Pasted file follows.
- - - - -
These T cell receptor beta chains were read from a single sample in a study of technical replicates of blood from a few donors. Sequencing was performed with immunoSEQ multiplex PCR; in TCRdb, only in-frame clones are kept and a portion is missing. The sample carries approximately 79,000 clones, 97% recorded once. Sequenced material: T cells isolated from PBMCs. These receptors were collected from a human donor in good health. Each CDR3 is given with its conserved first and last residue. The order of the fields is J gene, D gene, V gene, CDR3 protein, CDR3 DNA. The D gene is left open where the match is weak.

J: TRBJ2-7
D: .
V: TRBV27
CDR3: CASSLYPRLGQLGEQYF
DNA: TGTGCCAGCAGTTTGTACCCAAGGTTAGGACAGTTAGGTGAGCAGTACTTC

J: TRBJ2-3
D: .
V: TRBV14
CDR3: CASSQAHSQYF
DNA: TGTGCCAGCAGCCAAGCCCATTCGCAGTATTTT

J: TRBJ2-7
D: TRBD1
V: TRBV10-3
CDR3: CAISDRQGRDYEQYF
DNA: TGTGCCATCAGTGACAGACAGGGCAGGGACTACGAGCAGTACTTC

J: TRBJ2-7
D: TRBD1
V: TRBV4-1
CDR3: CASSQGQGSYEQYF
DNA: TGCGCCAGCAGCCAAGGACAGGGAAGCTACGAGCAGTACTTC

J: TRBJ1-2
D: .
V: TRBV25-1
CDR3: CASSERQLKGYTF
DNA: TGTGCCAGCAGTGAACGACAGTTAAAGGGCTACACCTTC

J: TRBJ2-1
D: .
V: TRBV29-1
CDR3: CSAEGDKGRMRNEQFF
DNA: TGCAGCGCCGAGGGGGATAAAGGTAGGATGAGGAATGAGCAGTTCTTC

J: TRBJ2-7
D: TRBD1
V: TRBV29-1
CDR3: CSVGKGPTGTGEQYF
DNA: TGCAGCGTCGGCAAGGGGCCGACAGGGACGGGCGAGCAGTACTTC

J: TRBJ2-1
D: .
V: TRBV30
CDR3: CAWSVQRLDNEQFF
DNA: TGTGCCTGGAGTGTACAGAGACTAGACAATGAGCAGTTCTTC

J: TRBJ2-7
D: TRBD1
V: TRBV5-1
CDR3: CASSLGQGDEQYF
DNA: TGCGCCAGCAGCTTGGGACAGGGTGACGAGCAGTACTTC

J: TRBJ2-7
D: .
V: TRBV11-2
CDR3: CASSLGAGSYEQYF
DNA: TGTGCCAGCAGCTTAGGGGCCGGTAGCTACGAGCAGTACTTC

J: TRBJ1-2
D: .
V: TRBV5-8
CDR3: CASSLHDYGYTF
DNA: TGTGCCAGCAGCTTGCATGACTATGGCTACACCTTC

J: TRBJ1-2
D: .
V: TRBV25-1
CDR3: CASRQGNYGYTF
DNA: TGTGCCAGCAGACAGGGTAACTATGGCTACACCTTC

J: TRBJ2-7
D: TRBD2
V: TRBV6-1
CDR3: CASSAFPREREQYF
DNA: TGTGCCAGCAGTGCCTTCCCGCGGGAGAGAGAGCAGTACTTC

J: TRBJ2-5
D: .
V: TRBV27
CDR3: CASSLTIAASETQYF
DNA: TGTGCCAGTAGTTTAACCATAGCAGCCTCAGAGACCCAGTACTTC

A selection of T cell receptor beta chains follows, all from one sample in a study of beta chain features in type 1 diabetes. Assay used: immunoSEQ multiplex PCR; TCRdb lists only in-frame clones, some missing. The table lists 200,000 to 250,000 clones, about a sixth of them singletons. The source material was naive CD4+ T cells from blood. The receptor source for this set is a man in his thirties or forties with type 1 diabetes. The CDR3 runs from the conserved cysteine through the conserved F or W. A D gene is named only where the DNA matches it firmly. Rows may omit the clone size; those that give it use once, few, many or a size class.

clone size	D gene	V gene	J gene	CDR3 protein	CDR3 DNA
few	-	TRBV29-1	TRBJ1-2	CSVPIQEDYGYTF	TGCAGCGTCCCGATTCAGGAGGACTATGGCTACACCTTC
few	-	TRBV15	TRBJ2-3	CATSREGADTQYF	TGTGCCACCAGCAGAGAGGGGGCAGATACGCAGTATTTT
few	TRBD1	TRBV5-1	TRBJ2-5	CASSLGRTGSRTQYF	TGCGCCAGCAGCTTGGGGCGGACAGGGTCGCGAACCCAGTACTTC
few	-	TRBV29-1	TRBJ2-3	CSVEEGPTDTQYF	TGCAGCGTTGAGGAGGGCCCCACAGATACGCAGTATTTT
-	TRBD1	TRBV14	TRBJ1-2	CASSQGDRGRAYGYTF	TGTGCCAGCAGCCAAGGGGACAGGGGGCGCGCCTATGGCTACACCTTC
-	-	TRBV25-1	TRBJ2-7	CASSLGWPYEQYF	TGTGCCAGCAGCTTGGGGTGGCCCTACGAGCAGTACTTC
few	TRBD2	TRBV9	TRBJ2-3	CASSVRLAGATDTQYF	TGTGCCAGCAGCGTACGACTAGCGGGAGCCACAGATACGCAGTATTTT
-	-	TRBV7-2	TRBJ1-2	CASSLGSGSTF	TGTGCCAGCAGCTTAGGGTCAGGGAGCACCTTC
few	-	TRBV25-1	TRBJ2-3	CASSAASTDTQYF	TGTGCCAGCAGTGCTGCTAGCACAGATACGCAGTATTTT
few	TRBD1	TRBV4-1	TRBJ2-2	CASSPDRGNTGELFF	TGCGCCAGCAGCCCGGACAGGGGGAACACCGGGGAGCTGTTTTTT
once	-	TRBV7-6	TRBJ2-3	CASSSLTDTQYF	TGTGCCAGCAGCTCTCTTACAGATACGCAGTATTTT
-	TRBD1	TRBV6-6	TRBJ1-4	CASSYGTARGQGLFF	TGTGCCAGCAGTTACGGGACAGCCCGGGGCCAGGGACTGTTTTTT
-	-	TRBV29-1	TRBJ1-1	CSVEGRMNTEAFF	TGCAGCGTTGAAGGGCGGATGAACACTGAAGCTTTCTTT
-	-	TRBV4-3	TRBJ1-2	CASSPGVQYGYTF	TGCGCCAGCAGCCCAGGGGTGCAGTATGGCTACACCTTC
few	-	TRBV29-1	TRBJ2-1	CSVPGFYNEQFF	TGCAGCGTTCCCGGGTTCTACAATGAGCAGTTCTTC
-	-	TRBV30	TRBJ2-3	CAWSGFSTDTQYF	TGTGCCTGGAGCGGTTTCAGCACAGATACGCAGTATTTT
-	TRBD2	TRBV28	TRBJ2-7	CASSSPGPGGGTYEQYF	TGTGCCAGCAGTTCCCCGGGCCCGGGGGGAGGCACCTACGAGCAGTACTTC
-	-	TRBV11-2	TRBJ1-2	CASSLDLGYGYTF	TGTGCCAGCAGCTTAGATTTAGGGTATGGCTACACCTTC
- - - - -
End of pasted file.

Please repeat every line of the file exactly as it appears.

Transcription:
These T cell receptor beta chains were read from a single sample in a study of technical replicates of blood from a few donors. Sequencing was performed with immunoSEQ multiplex PCR; in TCRdb, only in-frame clones are kept and a portion is missing. The sample carries approximately 79,000 clones, 97% recorded once. Sequenced material: T cells isolated from PBMCs. These receptors were collected from a human donor in good health. Each CDR3 is given with its conserved first and last residue. The order of the fields is J gene, D gene, V gene, CDR3 protein, CDR3 DNA. The D gene is left open where the match is weak.

J: TRBJ2-7
D: .
V: TRBV27
CDR3: CASSLYPRLGQLGEQYF
DNA: TGTGCCAGCAGTTTGTACCCAAGGTTAGGACAGTTAGGTGAGCAGTACTTC

J: TRBJ2-3
D: .
V: TRBV14
CDR3: CASSQAHSQYF
DNA: TGTGCCAGCAGCCAAGCCCATTCGCAGTATTTT

J: TRBJ2-7
D: TRBD1
V: TRBV10-3
CDR3: CAISDRQGRDYEQYF
DNA: TGTGCCATCAGTGACAGACAGGGCAGGGACTACGAGCAGTACTTC

J: TRBJ2-7
D: TRBD1
V: TRBV4-1
CDR3: CASSQGQGSYEQYF
DNA: TGCGCCAGCAGCCAAGGACAGGGAAGCTACGAGCAGTACTTC

J: TRBJ1-2
D: .
V: TRBV25-1
CDR3: CASSERQLKGYTF
DNA: TGTGCCAGCAGTGAACGACAGTTAAAGGGCTACACCTTC

J: TRBJ2-1
D: .
V: TRBV29-1
CDR3: CSAEGDKGRMRNEQFF
DNA: TGCAGCGCCGAGGGGGATAAAGGTAGGATGAGGAATGAGCAGTTCTTC

J: TRBJ2-7
D: TRBD1
V: TRBV29-1
CDR3: CSVGKGPTGTGEQYF
DNA: TGCAGCGTCGGCAAGGGGCCGACAGGGACGGGCGAGCAGTACTTC

J: TRBJ2-1
D: .
V: TRBV30
CDR3: CAWSVQRLDNEQFF
DNA: TGTGCCTGGAGTGTACAGAGACTAGACAATGAGCAGTTCTTC

J: TRBJ2-7
D: TRBD1
V: TRBV5-1
CDR3: CASSLGQGDEQYF
DNA: TGCGCCAGCAGCTTGGGACAGGGTGACGAGCAGTACTTC

J: TRBJ2-7
D: .
V: TRBV11-2
CDR3: CASSLGAGSYEQYF
DNA: TGTGCCAGCAGCTTAGGGGCCGGTAGCTACGAGCAGTACTTC

J: TRBJ1-2
D: .
V: TRBV5-8
CDR3: CASSLHDYGYTF
DNA: TGTGCCAGCAGCTTGCATGACTATGGCTACACCTTC

J: TRBJ1-2
D: .
V: TRBV25-1
CDR3: CASRQGNYGYTF
DNA: TGTGCCAGCAGACAGGGTAACTATGGCTACACCTTC

J: TRBJ2-7
D: TRBD2
V: TRBV6-1
CDR3: CASSAFPREREQYF
DNA: TGTGCCAGCAGTGCCTTCCCGCGGGAGAGAGAGCAGTACTTC

J: TRBJ2-5
D: .
V: TRBV27
CDR3: CASSLTIAASETQYF
DNA: TGTGCCAGTAGTTTAACCATAGCAGCCTCAGAGACCCAGTACTTC

A selection of T cell receptor beta chains follows, all from one sample in a study of beta chain features in type 1 diabetes. Assay used: immunoSEQ multiplex PCR; TCRdb lists only in-frame clones, some missing. The table lists 200,000 to 250,000 clones, about a sixth of them singletons. The source material was naive CD4+ T cells from blood. The receptor source for this set is a man in his thirties or forties with type 1 diabetes. The CDR3 runs from the conserved cysteine through the conserved F or W. A D gene is named only where the DNA matches it firmly. Rows may omit the clone size; those that give it use once, few, many or a size class.

clone size	D gene	V gene	J gene	CDR3 protein	CDR3 DNA
few	-	TRBV29-1	TRBJ1-2	CSVPIQEDYGYTF	TGCAGCGTCCCGATTCAGGAGGACTATGGCTACACCTTC
few	-	TRBV15	TRBJ2-3	CATSREGADTQYF	TGTGCCACCAGCAGAGAGGGGGCAGATACGCAGTATTTT
few	TRBD1	TRBV5-1	TRBJ2-5	CASSLGRTGSRTQYF	TGCGCCAGCAGCTTGGGGCGGACAGGGTCGCGAACCCAGTACTTC
few	-	TRBV29-1	TRBJ2-3	CSVEEGPTDTQYF	TGCAGCGTTGAGGAGGGCCCCACAGATACGCAGTATTTT
-	TRBD1	TRBV14	TRBJ1-2	CASSQGDRGRAYGYTF	TGTGCCAGCAGCCAAGGGGACAGGGGGCGCGCCTATGGCTACACCTTC
-	-	TRBV25-1	TRBJ2-7	CASSLGWPYEQYF	TGTGCCAGCAGCTTGGGGTGGCCCTACGAGCAGTACTTC
few	TRBD2	TRBV9	TRBJ2-3	CASSVRLAGATDTQYF	TGTGCCAGCAGCGTACGACTAGCGGGAGCCACAGATACGCAGTATTTT
-	-	TRBV7-2	TRBJ1-2	CASSLGSGSTF	TGTGCCAGCAGCTTAGGGTCAGGGAGCACCTTC
few	-	TRBV25-1	TRBJ2-3	CASSAASTDTQYF	TGTGCCAGCAGTGCTGCTAGCACAGATACGCAGTATTTT
few	TRBD1	TRBV4-1	TRBJ2-2	CASSPDRGNTGELFF	TGCGCCAGCAGCCCGGACAGGGGGAACACCGGGGAGCTGTTTTTT
once	-	TRBV7-6	TRBJ2-3	CASSSLTDTQYF	TGTGCCAGCAGCTCTCTTACAGATACGCAGTATTTT
-	TRBD1	TRBV6-6	TRBJ1-4	CASSYGTARGQGLFF	TGTGCCAGCAGTTACGGGACAGCCCGGGGCCAGGGACTGTTTTTT
-	-	TRBV29-1	TRBJ1-1	CSVEGRMNTEAFF	TGCAGCGTTGAAGGGCGGATGAACACTGAAGCTTTCTTT
-	-	TRBV4-3	TRBJ1-2	CASSPGVQYGYTF	TGCGCCAGCAGCCCAGGGGTGCAGTATGGCTACACCTTC
few	-	TRBV29-1	TRBJ2-1	CSVPGFYNEQFF	TGCAGCGTTCCCGGGTTCTACAATGAGCAGTTCTTC
-	-	TRBV30	TRBJ2-3	CAWSGFSTDTQYF	TGTGCCTGGAGCGGTTTCAGCACAGATACGCAGTATTTT
-	TRBD2	TRBV28	TRBJ2-7	CASSSPGPGGGTYEQYF	TGTGCCAGCAGTTCCCCGGGCCCGGGGGGAGGCACCTACGAGCAGTACTTC
-	-	TRBV11-2	TRBJ1-2	CASSLDLGYGYTF	TGTGCCAGCAGCTTAGATTTAGGGTATGGCTACACCTTC